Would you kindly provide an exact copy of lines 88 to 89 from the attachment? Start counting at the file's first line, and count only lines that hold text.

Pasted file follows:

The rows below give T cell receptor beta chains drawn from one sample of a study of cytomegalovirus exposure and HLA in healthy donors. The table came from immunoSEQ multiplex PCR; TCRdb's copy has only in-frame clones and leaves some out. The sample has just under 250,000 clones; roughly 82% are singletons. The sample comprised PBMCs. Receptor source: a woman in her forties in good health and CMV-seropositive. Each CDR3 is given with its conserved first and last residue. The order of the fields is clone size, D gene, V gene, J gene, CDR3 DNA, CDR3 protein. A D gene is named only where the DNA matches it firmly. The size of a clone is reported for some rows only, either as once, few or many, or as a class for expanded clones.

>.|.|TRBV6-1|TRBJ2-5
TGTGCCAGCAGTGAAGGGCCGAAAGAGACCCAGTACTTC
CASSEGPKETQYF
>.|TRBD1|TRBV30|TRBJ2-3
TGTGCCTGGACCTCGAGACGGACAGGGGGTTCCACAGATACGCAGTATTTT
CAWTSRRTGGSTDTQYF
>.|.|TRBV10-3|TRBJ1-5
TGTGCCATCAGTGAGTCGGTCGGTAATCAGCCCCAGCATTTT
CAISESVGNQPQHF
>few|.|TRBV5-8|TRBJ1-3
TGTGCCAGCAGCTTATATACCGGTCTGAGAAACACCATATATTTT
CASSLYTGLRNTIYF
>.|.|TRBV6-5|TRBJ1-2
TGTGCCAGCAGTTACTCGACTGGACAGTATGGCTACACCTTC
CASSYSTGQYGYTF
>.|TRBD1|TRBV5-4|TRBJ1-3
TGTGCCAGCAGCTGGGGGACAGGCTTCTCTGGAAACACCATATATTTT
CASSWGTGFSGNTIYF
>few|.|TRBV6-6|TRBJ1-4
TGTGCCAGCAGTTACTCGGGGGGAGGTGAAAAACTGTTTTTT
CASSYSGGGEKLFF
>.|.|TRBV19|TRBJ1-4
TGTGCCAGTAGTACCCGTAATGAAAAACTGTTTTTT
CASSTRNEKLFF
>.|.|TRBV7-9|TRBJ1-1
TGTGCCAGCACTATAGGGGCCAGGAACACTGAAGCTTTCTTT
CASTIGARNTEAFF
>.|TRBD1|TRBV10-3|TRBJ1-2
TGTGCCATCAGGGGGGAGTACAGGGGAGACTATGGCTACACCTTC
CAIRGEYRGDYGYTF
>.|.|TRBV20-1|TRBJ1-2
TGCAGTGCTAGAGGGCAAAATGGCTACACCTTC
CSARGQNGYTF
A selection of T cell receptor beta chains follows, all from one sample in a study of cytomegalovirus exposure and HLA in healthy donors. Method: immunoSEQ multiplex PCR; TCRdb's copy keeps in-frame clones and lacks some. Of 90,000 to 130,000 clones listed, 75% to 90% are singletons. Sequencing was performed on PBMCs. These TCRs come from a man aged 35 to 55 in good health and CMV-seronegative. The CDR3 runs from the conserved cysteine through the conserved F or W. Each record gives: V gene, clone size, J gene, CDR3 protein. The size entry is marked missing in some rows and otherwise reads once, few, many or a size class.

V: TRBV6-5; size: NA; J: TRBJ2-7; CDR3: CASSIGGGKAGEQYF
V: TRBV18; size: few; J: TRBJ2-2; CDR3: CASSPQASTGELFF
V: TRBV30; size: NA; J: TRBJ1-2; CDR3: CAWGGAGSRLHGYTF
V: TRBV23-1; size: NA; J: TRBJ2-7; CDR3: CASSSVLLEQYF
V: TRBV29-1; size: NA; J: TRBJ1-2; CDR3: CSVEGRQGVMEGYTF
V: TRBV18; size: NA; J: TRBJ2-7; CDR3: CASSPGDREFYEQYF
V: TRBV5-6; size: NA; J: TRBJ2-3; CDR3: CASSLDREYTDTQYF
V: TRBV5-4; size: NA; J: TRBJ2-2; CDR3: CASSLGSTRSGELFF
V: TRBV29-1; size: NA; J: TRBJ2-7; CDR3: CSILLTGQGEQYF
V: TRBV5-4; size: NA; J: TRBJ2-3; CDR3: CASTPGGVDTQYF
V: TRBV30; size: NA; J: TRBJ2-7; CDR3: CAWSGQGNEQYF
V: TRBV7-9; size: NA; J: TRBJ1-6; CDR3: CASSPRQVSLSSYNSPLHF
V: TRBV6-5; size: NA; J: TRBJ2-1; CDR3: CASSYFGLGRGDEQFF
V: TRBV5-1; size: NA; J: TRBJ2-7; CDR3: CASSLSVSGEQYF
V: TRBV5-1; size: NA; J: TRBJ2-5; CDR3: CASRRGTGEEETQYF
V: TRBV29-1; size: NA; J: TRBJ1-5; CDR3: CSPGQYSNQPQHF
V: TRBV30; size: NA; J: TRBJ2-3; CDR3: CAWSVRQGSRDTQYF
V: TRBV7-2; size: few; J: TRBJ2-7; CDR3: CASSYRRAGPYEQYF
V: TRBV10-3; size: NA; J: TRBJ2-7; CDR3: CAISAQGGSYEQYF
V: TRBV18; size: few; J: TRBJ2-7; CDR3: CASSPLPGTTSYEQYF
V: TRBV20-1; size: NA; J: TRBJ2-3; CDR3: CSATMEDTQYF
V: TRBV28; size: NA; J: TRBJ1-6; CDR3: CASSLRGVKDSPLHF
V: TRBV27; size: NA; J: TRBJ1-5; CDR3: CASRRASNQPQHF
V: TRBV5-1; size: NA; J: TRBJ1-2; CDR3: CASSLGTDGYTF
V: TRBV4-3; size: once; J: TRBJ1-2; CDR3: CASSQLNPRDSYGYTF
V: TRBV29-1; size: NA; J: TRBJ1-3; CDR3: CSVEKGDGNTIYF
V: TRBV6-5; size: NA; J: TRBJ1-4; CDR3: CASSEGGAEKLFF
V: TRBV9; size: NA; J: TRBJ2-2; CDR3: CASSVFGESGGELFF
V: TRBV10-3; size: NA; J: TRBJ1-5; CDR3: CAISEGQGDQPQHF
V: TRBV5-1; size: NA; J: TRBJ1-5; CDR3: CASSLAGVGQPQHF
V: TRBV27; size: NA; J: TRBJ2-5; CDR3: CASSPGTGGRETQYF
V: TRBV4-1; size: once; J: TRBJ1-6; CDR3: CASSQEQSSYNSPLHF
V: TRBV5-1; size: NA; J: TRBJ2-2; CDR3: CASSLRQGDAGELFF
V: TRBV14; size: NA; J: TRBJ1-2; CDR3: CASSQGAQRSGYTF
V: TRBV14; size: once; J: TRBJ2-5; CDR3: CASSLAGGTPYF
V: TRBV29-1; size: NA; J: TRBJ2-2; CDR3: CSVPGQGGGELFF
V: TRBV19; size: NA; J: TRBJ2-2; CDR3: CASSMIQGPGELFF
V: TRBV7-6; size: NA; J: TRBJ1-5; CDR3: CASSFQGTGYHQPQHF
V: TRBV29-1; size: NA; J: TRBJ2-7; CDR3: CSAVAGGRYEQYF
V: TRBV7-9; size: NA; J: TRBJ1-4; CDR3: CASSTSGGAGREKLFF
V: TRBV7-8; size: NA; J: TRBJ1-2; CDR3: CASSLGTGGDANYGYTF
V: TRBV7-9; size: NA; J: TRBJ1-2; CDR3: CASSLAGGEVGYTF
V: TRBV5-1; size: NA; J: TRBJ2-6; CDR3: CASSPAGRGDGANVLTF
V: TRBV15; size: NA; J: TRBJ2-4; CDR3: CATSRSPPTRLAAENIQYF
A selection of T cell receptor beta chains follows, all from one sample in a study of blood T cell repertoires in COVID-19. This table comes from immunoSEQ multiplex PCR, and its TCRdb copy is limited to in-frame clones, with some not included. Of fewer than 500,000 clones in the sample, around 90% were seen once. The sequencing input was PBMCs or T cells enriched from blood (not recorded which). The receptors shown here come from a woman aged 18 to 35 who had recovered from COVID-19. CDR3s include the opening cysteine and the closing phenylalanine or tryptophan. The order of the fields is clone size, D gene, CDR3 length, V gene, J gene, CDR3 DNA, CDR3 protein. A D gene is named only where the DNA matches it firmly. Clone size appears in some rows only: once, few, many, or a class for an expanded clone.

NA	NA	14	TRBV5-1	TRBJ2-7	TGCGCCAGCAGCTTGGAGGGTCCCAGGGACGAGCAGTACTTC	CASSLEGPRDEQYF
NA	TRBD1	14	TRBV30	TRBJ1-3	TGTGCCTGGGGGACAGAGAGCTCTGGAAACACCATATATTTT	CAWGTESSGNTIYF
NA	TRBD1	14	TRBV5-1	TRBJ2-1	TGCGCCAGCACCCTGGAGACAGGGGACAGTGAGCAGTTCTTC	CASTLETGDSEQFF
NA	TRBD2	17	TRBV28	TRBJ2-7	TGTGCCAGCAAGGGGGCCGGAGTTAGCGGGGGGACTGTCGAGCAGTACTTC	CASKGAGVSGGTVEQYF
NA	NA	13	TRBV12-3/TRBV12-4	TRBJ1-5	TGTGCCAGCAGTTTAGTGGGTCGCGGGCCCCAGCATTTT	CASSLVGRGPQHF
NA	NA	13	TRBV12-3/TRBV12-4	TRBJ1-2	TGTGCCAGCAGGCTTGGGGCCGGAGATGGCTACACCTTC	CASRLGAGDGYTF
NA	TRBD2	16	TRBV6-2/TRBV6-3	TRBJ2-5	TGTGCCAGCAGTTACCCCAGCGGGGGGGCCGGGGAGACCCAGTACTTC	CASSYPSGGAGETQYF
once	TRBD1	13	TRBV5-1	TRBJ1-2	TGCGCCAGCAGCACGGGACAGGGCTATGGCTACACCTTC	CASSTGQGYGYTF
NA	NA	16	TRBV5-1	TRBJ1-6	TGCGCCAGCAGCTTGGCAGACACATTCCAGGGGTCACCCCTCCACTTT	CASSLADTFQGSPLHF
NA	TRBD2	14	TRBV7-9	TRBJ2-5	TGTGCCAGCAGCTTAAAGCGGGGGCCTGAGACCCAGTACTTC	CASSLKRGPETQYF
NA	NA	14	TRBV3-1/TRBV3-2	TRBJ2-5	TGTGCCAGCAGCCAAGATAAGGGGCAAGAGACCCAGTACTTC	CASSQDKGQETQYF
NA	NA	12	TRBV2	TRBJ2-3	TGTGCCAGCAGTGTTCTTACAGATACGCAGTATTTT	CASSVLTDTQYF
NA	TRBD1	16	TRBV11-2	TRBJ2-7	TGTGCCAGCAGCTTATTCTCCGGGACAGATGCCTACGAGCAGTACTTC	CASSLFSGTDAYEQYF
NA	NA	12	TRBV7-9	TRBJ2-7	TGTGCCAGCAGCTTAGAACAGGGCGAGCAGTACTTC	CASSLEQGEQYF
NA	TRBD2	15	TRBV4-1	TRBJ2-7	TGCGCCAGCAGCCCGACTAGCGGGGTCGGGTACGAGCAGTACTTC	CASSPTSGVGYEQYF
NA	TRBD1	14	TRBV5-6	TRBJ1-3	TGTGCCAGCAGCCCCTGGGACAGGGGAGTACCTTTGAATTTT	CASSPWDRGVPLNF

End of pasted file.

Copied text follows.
once	TRBD1	13	TRBV5-1	TRBJ1-2	TGCGCCAGCAGCACGGGACAGGGCTATGGCTACACCTTC	CASSTGQGYGYTF
NA	NA	16	TRBV5-1	TRBJ1-6	TGCGCCAGCAGCTTGGCAGACACATTCCAGGGGTCACCCCTCCACTTT	CASSLADTFQGSPLHF